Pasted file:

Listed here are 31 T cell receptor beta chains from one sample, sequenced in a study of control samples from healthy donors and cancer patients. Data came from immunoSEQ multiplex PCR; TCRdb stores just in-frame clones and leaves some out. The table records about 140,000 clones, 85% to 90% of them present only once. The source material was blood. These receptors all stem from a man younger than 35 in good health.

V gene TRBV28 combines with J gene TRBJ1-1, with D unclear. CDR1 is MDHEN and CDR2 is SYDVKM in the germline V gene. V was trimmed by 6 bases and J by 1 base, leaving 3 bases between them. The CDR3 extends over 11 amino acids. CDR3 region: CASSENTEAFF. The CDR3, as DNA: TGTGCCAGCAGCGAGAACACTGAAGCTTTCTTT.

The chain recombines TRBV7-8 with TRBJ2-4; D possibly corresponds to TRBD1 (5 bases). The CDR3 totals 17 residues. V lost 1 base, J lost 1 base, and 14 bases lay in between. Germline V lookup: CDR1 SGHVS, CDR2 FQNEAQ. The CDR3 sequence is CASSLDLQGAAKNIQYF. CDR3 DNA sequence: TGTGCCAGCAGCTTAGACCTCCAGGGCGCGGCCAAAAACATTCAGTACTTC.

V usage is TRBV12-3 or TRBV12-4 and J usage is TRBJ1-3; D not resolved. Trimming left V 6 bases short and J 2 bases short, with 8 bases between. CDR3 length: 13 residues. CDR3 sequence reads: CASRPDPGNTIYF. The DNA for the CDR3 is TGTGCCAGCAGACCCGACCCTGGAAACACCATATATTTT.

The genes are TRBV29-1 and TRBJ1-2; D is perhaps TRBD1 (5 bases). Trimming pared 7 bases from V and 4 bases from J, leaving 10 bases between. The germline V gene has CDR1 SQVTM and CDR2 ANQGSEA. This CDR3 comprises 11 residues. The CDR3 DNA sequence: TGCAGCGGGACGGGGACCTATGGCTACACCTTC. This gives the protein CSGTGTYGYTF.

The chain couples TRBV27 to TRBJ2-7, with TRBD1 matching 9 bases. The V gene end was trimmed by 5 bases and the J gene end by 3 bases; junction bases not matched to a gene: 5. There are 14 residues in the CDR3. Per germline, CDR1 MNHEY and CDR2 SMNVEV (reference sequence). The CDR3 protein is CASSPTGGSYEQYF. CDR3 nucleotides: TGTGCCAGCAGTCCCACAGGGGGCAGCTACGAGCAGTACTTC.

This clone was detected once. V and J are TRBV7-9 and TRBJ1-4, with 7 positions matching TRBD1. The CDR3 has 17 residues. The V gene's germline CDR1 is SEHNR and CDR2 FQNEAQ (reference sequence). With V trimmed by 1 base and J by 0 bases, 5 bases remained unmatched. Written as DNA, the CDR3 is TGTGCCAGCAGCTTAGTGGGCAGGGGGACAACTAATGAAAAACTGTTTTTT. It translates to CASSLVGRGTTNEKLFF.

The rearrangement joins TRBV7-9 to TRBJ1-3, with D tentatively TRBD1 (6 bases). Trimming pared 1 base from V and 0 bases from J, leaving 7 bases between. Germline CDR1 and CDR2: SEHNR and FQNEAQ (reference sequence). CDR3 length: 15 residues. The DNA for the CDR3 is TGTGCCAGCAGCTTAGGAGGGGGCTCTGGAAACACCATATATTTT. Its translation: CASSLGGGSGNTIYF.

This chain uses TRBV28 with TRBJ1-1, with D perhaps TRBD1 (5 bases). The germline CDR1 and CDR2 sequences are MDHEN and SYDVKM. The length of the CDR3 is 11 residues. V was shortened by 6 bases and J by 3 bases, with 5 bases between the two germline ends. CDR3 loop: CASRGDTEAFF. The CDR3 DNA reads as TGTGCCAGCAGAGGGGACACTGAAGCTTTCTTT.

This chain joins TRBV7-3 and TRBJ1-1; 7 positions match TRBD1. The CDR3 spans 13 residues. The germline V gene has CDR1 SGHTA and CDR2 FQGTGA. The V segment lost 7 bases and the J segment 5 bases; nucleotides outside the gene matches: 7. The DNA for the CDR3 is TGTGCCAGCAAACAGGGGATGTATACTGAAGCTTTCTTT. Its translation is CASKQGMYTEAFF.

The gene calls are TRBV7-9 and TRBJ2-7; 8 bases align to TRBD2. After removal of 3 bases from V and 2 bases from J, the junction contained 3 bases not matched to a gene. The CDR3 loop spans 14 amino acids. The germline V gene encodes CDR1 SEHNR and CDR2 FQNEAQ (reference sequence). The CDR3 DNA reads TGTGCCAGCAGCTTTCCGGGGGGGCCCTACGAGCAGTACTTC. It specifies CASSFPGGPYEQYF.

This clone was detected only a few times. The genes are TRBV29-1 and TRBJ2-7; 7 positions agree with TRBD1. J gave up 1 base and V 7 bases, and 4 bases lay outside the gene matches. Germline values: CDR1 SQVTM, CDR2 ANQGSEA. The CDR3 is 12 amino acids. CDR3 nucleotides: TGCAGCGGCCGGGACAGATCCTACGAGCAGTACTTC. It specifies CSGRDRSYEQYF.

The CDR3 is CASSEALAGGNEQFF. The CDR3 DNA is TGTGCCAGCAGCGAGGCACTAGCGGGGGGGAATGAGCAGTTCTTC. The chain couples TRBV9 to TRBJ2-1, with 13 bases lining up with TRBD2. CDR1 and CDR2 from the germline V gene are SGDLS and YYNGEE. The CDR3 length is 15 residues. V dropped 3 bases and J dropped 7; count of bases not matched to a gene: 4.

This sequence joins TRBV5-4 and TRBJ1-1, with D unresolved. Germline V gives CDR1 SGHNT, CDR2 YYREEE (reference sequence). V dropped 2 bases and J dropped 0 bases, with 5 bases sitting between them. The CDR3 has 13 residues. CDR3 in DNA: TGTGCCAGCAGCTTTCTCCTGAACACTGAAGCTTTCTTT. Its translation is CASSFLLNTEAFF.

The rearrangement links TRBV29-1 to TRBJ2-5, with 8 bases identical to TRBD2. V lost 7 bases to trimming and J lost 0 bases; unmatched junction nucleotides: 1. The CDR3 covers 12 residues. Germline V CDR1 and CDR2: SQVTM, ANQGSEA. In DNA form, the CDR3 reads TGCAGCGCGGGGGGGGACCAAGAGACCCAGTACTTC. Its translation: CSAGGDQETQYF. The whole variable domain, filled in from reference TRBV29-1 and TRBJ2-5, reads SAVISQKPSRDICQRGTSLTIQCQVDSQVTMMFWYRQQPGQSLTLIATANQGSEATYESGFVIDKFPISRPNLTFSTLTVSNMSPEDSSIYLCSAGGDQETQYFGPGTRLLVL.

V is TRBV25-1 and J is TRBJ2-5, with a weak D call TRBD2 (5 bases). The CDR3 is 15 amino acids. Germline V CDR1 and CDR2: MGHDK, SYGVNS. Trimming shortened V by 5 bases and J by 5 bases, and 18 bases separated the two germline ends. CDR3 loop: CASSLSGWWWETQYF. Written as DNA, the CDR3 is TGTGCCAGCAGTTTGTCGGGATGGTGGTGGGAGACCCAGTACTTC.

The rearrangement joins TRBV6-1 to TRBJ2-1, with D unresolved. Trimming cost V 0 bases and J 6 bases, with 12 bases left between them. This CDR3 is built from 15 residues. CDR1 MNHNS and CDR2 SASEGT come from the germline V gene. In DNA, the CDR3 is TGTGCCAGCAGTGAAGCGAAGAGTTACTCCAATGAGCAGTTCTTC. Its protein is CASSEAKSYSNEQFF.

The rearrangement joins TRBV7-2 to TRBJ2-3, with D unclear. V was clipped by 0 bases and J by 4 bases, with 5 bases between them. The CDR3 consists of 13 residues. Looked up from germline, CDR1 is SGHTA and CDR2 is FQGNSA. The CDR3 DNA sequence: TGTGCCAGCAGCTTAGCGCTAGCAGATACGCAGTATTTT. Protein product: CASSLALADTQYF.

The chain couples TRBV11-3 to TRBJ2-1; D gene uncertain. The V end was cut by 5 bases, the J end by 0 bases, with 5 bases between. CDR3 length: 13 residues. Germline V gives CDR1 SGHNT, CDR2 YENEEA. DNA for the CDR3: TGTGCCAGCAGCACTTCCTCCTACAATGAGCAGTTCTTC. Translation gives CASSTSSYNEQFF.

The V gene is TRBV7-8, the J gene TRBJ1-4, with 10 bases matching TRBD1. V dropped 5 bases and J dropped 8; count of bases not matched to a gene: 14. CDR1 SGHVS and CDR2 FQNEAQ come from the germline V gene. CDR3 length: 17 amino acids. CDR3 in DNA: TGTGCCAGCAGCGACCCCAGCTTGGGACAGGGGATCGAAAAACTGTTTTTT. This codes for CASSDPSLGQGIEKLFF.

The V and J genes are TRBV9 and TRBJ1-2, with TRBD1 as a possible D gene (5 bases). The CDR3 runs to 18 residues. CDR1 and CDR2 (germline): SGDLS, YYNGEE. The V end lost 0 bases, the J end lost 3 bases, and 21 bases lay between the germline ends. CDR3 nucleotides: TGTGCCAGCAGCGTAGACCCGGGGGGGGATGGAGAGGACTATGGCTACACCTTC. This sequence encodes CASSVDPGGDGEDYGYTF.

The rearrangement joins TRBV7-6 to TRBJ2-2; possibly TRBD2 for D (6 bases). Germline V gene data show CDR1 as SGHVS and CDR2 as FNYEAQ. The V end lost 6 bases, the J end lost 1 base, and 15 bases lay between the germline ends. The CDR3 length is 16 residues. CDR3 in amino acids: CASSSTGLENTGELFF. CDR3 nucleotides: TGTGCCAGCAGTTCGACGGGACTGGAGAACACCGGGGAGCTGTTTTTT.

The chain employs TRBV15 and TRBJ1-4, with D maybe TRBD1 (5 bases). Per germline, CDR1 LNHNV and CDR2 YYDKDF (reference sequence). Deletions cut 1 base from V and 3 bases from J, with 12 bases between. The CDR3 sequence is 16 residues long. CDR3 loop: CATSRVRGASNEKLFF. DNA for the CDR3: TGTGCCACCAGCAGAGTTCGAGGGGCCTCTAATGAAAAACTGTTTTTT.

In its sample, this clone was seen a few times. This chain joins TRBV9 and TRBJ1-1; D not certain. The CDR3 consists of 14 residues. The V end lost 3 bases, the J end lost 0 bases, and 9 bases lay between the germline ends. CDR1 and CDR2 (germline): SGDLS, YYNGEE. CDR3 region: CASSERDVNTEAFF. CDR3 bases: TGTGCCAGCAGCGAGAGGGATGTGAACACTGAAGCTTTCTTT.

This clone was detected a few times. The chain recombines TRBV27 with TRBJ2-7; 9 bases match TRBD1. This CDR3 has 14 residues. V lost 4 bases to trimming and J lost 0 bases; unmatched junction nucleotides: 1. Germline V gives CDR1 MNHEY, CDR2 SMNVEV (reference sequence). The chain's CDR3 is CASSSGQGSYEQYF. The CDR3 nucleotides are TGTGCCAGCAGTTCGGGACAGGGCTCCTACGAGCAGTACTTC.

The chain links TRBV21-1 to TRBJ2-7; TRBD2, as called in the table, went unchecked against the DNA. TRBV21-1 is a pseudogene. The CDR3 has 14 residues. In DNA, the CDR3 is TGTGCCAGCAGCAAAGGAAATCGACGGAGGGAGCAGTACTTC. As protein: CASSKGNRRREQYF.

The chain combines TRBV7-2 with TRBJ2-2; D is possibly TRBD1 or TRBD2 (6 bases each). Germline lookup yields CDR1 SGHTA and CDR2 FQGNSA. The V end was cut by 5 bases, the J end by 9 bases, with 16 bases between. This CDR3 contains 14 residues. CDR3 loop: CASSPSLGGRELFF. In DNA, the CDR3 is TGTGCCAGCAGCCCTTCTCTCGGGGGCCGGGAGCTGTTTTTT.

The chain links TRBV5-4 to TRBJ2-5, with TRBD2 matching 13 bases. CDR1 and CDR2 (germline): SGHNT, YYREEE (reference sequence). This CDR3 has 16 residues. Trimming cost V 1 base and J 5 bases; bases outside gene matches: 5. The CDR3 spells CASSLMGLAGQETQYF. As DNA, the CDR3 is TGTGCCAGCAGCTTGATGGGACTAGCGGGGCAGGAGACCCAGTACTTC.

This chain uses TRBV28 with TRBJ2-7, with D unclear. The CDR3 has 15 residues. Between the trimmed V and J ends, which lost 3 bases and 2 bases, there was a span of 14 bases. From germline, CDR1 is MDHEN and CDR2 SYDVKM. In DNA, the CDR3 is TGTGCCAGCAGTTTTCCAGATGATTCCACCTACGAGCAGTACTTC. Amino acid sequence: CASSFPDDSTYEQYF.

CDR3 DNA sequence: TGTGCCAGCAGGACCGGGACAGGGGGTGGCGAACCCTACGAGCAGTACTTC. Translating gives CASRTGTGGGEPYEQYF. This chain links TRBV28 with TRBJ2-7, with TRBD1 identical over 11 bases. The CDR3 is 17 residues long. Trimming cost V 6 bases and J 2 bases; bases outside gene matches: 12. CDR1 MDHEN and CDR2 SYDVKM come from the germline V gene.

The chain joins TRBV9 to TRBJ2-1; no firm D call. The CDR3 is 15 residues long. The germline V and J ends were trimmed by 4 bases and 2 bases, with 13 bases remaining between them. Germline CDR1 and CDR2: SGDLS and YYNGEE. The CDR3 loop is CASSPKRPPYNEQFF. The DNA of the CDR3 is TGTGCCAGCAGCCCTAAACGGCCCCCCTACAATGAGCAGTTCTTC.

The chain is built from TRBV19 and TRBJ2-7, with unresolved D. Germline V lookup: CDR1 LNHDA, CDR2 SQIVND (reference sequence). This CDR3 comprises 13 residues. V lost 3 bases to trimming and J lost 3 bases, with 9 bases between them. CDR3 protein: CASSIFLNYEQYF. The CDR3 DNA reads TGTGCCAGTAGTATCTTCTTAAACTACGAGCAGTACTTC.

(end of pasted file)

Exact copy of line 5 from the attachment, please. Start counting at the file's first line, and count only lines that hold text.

The genes are TRBV29-1 and TRBJ1-2; D is perhaps TRBD1 (5 bases). Trimming pared 7 bases from V and 4 bases from J, leaving 10 bases between. The germline V gene has CDR1 SQVTM and CDR2 ANQGSEA. This CDR3 comprises 11 residues. The CDR3 DNA sequence: TGCAGCGGGACGGGGACCTATGGCTACACCTTC. This gives the protein CSGTGTYGYTF.